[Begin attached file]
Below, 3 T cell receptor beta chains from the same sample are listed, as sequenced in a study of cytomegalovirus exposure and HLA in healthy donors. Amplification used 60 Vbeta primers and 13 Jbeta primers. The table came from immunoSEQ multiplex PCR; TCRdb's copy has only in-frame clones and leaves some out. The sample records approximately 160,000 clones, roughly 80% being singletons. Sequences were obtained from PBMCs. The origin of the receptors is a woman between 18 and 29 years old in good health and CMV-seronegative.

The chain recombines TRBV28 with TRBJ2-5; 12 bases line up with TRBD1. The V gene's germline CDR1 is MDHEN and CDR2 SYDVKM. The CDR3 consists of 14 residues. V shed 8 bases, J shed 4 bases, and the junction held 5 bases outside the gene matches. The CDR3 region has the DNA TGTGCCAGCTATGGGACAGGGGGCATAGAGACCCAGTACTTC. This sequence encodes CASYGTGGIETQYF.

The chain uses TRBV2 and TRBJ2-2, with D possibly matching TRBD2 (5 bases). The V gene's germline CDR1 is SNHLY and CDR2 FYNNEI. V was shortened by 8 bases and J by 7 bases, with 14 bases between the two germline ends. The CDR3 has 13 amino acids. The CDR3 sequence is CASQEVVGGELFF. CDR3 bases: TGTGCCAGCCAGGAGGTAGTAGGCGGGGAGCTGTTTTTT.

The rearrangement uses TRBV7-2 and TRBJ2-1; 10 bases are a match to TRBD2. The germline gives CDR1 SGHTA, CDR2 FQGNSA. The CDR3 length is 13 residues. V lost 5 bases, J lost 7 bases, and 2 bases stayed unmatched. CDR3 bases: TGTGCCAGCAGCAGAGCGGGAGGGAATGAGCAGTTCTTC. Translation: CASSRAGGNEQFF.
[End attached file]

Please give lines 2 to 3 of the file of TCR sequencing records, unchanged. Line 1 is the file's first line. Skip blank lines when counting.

The chain recombines TRBV28 with TRBJ2-5; 12 bases line up with TRBD1. The V gene's germline CDR1 is MDHEN and CDR2 SYDVKM. The CDR3 consists of 14 residues. V shed 8 bases, J shed 4 bases, and the junction held 5 bases outside the gene matches. The CDR3 region has the DNA TGTGCCAGCTATGGGACAGGGGGCATAGAGACCCAGTACTTC. This sequence encodes CASYGTGGIETQYF.

The chain uses TRBV2 and TRBJ2-2, with D possibly matching TRBD2 (5 bases). The V gene's germline CDR1 is SNHLY and CDR2 FYNNEI. V was shortened by 8 bases and J by 7 bases, with 14 bases between the two germline ends. The CDR3 has 13 amino acids. The CDR3 sequence is CASQEVVGGELFF. CDR3 bases: TGTGCCAGCCAGGAGGTAGTAGGCGGGGAGCTGTTTTTT.